ABC’s experimental variety show, Live In Front Of A Studio Audience, must be on a lot of people’s Christmas lists this year, because Deadline has reported the show is returning on December 8th, just in time for the holidays. Live In Front Of A Studio Audience was a show that made its debut on May 22, 2019, conceptualized by Jimmy Kimmel who also hosted the special. The show recreated episodes from All In The Family and its spinoff, The Jeffersons, two iconic television series of the 1970s whose influence and fingerprints can be found in many sitcoms that came after them. Woody Harrelson played All In The Family’s Archie Bunker, a role made famous by Carroll O Connor, while Jamie Foxx starred as George Jefferson in The Jeffersons, picking the character up where the late Sherman Helmesly had last left him off. Live In Front Of A Studio Audience, hosted by Jimmy Kimmel, was a massive success. It drew in 10.4 million viewers when it aired, marrying classic television with a contemporary vision that helped widen its appeal, while also being boosted by the star power of its cast. It was also nominated for three Emmys and scored the Emmy for Outstanding Variety Special. Given its overnight success, it’s no wonder that the holiday special would be getting a second run.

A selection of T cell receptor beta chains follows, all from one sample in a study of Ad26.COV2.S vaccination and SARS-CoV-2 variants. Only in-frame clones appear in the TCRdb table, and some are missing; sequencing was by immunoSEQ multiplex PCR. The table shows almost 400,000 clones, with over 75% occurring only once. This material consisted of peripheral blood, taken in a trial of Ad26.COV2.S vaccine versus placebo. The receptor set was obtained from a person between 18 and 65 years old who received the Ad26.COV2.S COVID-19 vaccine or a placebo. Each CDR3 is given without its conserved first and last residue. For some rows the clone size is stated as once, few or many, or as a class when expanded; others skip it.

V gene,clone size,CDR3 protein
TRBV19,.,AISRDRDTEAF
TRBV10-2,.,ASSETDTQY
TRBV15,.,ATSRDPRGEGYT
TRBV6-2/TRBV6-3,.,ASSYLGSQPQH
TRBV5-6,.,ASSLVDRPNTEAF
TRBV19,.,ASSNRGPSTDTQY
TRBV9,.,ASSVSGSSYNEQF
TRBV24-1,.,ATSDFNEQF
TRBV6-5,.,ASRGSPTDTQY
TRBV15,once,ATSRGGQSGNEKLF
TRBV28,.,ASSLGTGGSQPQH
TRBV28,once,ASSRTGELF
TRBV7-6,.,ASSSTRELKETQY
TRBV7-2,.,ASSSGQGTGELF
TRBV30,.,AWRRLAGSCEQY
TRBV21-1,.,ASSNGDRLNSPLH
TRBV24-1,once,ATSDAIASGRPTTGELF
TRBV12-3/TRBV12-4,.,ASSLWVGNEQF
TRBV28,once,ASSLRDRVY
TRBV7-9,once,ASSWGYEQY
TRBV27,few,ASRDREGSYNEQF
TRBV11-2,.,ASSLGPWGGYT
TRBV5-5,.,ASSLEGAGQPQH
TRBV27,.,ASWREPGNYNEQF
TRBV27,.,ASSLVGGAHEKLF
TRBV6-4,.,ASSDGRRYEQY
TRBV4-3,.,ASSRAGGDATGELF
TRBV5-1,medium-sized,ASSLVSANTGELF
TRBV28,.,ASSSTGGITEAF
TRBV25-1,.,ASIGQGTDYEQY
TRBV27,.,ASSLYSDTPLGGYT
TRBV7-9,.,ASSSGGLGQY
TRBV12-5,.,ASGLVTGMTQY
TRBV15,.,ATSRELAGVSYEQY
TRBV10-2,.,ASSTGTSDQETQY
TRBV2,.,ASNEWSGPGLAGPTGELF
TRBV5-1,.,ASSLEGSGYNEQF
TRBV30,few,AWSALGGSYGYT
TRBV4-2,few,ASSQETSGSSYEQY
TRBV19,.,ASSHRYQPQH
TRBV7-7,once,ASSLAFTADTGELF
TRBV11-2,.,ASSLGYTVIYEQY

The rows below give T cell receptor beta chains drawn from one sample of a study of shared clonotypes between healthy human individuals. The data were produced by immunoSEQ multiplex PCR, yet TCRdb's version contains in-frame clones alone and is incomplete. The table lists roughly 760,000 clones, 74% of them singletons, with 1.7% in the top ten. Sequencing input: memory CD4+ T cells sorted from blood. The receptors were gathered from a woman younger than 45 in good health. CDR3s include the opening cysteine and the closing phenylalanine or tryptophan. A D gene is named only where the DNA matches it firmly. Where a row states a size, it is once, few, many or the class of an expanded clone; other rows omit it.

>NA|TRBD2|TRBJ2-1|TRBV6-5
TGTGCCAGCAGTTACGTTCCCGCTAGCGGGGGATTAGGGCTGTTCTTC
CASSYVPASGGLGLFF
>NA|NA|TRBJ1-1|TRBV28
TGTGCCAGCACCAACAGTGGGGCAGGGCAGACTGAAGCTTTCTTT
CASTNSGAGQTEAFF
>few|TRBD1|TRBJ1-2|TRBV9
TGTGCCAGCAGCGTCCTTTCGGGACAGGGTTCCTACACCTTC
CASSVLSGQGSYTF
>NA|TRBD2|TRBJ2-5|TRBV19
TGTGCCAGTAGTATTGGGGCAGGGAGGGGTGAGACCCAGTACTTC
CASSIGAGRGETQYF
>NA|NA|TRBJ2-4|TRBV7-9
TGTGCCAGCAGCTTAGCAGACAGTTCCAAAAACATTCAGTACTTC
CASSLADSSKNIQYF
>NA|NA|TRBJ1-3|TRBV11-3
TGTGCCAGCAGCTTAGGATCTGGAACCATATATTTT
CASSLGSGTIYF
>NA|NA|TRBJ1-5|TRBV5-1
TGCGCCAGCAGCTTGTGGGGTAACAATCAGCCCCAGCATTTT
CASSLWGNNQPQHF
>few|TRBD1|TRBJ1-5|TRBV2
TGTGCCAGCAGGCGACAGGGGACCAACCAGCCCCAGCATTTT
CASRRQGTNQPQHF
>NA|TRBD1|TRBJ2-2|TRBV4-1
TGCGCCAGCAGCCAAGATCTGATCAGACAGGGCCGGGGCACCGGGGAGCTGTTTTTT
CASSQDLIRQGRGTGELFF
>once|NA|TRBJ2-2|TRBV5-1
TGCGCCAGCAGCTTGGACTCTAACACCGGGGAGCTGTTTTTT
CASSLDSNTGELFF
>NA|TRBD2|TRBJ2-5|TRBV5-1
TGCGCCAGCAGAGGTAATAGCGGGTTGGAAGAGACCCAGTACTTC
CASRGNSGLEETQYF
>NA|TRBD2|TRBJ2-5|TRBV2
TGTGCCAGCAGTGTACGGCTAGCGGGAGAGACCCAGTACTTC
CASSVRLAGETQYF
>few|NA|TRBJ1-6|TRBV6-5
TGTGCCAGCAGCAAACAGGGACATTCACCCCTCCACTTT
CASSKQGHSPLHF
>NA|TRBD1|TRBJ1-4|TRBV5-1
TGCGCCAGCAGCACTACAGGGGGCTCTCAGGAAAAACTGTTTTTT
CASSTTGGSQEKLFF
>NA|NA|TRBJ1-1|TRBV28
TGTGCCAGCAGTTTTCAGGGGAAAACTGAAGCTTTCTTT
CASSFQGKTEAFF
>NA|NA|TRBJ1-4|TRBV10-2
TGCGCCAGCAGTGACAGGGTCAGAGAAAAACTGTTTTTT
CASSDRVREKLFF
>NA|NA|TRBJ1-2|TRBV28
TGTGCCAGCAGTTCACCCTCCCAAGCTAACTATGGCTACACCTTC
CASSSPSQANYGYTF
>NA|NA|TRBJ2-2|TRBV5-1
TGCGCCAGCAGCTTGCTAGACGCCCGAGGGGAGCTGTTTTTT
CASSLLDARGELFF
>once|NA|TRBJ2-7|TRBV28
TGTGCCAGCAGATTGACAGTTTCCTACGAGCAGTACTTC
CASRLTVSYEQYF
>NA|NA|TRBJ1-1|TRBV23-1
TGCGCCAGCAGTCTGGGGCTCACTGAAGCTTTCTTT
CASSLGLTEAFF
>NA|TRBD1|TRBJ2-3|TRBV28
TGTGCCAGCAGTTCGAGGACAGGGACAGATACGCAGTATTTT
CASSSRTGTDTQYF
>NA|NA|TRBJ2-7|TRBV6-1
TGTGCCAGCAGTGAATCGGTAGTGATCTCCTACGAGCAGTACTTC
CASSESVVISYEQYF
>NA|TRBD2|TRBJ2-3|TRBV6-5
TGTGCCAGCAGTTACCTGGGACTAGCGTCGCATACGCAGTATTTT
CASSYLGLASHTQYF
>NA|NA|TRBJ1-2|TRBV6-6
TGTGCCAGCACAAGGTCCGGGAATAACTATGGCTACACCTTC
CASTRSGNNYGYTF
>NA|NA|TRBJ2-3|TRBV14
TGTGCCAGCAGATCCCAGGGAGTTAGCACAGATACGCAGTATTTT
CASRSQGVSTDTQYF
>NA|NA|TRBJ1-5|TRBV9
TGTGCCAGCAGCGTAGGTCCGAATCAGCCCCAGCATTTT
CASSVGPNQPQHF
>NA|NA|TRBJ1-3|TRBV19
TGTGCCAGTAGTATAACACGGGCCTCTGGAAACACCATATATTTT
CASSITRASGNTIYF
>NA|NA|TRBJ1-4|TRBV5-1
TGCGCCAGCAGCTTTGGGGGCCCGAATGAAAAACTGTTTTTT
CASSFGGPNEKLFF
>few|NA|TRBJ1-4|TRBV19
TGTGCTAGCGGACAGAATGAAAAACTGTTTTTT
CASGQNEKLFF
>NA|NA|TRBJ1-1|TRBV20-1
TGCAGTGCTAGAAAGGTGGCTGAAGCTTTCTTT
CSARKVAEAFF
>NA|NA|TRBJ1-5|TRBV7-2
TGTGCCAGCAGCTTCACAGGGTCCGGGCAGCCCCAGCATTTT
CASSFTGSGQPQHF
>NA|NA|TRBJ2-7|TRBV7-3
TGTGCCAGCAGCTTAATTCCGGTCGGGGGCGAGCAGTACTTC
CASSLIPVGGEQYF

The second special will be following the same concept as the first, and while All In The Family will be getting the same treatment as it did last time, Good Times will be the next classic show to receive its modern makeover. Kerry Washington, who played Helen Willis in Kimmel’s rendition of The Jeffersons, will be returning in the form of an executive producer. Jimmy Kimmel will also find himself producing the show’s second phase along with Norman Lear, the original creator of All In The Family, The Jeffersons and Good Times.
“Being a part of Norman Lear’s word was a career highlight; and working with great actors on these great shows was so much fun,” Kimmel had said. “We couldn’t resist tackling a holiday episode of ‘All in the Family’ and one of my favorites, ‘Good Times,’”